It's still prevalent, a hodge-podge of languages with an English base. The grammatical constructions actually come from Portuguese, but there are words from all the contributing cultures.

There are Pidgin grammars and dictionaries available, such as "Pidgin To Da Max," and "Da Kine Dictionary." Novelists, poets and playwrights compose in Pidgin. I've read some of the Pidgin writings of Hilo poet and novelist Lois-Ann Yamanaka.

The New Testament has been tranlated into Pidgin. It's called "Da Jesus Book." Even Shakespeare got the treatment. His play, "Twelfth Night or What You Will," has a Pidgin equivalent that has been produced on Hawaiian stages: "Twelf Night o' Whateva."

There are those language snobs and educators who believe Pidgin speakers are handicapped. But I say, don't go pullin' another missionary thing and try banning Pidgin. Hawaiian nearly died out because of such meddling. Personally, I love to hear spoken Pidgin. Riding in the escort boat with the cheerful crew was a delight. Couldn't understand what the hell they were talking about, but maybe dat's mo bettah, yeah?

Saturday, July 11, 2009

Holua Fun at Makahiki

July 2 was incredibly hot in Aloha, Oregon, and in hula class we were all pretty miserable. To make everyone feel a bit cooler, I chose "sledding" as the topic for my weekly Fun Fact. However, sledding in old Hawai'i had nothing to do with snow.

From what I gathered, the sport of hölua originated as a tribute to Pele, the fiery volcano goddess. Like hot lava rolling rapidly down a hillside, the sledders rode down steep hills. Their descent was slowed either by a level meadow at the bottom of the hill, or by a plunge off a cliff into the ocean. A lava flow (preferably no longer in use by the volcano) was the preferred route. Dirt and leaves were piled atop the lava rocks to make a smoother ride, and the runners of the sled were greased with kukui nut oil.

The sled itself was no more than about 6 to 8 inches wide, but long enough to hold a tall body, and then some. The sleds ranged in length from 7 to 18 feet long. A woven mat atop the two runners sometimes was used to provide some comfort. There were hand grips near the top. The trick was to grab a handle with one hand, start running like hell, throw the sled down on the ground and drop on top of it, hold on for dear life and prepare to reach speeds up to about 70 miles per hour.

Needless to say, some sledders didn't survive their sport. In ancient Hawai'i, it was a sport reserved for the ali'i (chiefs). But the last recorded sledding contest, in which the winner was the one who rode the furthest, was held in 1825. Like so many other aspects of Hawaiian culture, it was outlawed by New England missionaries.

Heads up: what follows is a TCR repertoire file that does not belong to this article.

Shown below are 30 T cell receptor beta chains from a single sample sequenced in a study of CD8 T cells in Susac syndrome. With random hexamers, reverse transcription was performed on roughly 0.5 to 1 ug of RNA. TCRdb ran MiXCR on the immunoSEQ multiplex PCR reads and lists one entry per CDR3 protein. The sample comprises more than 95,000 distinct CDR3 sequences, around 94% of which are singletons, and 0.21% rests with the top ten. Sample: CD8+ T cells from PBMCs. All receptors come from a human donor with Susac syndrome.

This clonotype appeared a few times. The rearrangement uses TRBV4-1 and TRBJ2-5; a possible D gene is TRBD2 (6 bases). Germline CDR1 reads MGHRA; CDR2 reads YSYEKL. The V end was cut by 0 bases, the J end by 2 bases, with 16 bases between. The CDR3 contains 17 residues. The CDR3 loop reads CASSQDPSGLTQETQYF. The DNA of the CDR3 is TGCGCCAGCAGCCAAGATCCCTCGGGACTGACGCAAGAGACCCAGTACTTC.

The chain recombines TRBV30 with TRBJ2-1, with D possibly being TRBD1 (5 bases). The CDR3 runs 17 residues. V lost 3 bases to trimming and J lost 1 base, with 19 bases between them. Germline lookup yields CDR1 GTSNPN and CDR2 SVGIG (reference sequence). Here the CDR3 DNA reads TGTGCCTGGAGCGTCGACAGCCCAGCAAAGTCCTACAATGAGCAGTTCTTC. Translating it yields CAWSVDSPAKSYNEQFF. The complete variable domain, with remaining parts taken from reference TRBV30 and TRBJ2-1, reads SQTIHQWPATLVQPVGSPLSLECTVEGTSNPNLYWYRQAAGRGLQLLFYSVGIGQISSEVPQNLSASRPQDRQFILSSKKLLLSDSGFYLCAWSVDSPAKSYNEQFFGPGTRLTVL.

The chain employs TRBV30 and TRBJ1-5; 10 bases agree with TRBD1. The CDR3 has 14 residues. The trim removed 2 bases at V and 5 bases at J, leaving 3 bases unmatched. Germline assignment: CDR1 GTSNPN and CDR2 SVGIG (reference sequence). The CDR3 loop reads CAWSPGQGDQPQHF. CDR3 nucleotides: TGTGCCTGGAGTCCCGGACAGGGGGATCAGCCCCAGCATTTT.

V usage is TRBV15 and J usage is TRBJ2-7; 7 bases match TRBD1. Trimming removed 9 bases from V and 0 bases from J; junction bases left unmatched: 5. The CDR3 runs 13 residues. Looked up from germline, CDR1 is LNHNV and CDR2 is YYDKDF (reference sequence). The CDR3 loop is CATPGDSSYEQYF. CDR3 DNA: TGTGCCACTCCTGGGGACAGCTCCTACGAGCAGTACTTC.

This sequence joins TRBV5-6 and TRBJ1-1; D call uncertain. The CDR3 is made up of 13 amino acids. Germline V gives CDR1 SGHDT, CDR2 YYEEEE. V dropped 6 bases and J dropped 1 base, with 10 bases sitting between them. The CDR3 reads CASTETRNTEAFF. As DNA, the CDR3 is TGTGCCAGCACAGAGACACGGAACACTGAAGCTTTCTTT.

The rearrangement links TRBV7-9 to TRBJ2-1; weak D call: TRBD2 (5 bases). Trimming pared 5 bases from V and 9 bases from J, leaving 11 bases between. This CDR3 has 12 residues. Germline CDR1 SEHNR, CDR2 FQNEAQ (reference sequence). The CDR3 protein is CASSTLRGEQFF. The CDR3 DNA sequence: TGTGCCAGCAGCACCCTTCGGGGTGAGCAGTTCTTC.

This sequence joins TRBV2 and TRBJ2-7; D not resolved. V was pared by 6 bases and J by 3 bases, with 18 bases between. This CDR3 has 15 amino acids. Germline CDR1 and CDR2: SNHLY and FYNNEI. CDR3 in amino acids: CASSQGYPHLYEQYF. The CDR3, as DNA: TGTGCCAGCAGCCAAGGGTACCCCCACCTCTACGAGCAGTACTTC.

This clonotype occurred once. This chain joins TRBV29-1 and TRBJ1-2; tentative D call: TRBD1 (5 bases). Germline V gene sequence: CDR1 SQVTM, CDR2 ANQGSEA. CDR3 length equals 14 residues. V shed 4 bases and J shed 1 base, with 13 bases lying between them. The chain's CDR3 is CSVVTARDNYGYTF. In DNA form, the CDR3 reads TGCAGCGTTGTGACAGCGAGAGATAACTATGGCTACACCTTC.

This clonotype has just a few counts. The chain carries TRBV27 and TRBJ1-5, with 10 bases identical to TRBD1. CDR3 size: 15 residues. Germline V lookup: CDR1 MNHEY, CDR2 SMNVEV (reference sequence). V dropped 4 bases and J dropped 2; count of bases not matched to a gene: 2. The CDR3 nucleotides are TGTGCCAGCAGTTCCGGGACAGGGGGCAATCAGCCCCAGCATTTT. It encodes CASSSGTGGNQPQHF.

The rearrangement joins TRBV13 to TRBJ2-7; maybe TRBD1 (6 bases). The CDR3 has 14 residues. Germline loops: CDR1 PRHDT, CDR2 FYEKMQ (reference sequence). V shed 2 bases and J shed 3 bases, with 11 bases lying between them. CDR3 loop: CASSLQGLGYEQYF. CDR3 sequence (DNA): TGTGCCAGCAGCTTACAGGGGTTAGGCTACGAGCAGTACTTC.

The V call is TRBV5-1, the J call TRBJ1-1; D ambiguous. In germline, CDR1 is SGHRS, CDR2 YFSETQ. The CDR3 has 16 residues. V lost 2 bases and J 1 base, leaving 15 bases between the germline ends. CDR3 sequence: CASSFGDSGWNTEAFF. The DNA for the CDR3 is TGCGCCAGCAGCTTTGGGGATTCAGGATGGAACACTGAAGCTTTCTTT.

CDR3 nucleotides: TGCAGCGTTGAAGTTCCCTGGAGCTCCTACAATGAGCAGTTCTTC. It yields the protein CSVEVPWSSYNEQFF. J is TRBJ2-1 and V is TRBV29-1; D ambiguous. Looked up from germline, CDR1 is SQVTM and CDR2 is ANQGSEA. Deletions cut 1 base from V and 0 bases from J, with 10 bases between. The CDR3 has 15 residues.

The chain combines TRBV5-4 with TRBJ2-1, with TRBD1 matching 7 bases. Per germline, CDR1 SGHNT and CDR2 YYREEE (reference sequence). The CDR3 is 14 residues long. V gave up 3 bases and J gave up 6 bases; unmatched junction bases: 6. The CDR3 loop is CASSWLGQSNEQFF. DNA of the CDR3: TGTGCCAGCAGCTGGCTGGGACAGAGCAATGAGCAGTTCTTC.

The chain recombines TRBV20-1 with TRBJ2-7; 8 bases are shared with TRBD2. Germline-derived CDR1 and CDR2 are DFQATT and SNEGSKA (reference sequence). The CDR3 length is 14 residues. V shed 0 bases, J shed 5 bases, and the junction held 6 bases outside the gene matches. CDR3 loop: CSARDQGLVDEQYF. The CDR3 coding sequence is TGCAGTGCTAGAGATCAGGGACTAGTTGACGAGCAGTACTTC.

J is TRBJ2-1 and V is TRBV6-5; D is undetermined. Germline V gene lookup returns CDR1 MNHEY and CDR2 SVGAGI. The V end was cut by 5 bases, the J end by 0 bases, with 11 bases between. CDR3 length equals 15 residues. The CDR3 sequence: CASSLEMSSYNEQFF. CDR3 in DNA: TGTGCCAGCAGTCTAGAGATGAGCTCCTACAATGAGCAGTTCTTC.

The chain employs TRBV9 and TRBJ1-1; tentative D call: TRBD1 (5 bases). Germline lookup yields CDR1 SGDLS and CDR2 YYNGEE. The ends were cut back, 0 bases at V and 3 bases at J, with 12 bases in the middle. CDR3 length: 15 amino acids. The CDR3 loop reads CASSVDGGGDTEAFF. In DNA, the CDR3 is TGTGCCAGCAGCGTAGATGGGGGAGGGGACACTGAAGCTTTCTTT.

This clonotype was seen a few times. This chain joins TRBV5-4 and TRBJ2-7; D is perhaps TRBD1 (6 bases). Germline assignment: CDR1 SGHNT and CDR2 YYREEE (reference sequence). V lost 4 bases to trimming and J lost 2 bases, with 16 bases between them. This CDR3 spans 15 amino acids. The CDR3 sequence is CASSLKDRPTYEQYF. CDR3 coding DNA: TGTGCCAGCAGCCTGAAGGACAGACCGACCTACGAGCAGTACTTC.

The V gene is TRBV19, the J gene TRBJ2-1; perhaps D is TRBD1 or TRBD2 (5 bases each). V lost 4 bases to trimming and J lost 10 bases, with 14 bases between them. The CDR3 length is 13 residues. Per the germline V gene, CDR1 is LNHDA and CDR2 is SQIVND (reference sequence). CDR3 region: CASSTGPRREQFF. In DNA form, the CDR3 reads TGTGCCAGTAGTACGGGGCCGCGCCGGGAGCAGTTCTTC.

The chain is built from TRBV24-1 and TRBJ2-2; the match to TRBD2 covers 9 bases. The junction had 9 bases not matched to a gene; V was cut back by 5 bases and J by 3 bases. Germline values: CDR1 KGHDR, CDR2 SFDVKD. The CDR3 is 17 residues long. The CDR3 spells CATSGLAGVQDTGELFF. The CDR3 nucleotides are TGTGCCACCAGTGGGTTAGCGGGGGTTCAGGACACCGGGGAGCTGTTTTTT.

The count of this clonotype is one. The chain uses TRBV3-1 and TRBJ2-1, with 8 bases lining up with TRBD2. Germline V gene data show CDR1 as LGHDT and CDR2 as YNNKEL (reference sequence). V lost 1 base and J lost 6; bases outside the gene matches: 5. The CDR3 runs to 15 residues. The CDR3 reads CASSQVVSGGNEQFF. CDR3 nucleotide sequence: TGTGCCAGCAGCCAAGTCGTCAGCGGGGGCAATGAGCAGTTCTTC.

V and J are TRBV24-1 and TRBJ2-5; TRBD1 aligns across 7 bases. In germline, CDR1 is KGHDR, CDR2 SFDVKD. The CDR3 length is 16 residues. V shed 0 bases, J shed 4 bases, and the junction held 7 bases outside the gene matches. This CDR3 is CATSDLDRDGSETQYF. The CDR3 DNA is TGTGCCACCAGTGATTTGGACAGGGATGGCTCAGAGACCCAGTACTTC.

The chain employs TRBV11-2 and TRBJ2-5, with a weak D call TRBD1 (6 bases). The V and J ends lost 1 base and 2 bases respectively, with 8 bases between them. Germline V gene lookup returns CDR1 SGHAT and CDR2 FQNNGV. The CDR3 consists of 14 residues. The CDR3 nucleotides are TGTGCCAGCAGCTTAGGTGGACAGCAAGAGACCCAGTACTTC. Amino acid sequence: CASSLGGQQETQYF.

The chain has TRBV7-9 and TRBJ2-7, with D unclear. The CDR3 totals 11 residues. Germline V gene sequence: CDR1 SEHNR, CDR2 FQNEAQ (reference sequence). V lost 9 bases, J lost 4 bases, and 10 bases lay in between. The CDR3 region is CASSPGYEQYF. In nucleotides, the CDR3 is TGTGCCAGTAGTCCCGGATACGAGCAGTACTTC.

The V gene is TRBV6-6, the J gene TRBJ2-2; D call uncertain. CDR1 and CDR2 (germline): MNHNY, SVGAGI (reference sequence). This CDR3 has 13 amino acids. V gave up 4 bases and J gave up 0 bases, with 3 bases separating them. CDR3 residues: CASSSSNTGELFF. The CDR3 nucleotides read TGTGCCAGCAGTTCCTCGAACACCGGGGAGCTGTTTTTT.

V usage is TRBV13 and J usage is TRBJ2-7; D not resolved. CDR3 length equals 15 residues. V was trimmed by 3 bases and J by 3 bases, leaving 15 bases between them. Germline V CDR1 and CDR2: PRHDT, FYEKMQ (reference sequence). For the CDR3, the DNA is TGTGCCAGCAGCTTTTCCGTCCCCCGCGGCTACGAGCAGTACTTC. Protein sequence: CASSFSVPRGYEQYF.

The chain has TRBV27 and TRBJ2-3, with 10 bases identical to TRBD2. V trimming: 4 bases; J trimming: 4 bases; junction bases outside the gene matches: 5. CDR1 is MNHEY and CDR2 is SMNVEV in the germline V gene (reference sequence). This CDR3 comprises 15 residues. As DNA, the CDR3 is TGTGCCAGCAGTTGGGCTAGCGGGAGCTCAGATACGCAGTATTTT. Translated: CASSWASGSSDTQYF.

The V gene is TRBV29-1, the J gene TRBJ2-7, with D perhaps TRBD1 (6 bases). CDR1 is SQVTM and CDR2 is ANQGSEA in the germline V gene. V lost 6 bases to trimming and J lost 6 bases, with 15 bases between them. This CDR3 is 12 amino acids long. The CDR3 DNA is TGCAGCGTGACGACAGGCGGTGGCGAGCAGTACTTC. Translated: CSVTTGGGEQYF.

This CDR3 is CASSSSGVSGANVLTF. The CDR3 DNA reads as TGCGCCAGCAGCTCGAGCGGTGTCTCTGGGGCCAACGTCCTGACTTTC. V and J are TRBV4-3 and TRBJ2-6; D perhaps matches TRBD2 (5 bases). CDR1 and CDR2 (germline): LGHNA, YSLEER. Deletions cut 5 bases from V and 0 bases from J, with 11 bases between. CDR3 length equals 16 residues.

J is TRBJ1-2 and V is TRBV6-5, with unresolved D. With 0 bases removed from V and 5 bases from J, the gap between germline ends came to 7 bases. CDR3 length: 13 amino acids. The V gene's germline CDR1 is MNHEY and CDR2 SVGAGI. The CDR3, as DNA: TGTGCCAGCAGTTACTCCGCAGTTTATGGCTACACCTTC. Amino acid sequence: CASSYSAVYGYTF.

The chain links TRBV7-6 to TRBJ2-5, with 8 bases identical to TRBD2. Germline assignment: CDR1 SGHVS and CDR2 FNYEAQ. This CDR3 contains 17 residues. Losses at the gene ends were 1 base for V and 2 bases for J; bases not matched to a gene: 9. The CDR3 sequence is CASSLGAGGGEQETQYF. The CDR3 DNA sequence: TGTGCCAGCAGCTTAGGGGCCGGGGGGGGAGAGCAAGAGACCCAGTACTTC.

In 1993 the sport was revived by a surfer and Hawaiian history buff named Tom Pohaku Stone. Stone makes and sells hölua, as well as surfboards, at the Hawaiian Boarding Company.

Sledding and other royal sports, including spear catching (kids, don't try this at home), were part of the season known as Makahiki. The ancient Hawaiians devoted eight months of the year to warfare, and the remaining four months to rest and recreation, enjoying the fall's harvest, playing games, working on crafts, etc. Makahiki officially begins at the first new moon after the stars of Pleaides appear in the eastern sky, usually in November.

When I was in Maui last month, at the hotel where I stayed, the Ka'anapali Beach Hotel, the employees observe Makahiki each year. Well, not to the T, because in the old days, nobody worked for four months. The hotel employees do continue to work, but they take time to learn traditional crafts, such as making leis, poi pounders, fish nets, toys, etc.

Every department at the hotel decided on a particular craft to learn and each person made something. In the lobby of the hotel are glass cases holding many of the items that have been made over the years. Pictured above are fish hooks that were carved from soup bones by members of the culinary department. Eventually, the hotel ran out of room to display all the beautiful items in the lobby, so they converted one guest room into sort of a museum to hold all the handicrafts.

I liked this idea so much that for this week's Fun Fact I talked about Makahiki and how we could work some of its features (not spear catching) into our halau activities. I proposed that our halau observe Makahiki each year by making crafts that we can then sell at our annual hö'ike (hula show) and fundraiser. To that end, one of my wonderful hula sistahs, Kepola, ended our practice today by teaching us how to make candy leis. It was too fun, especially since sampling of the materials was allowed.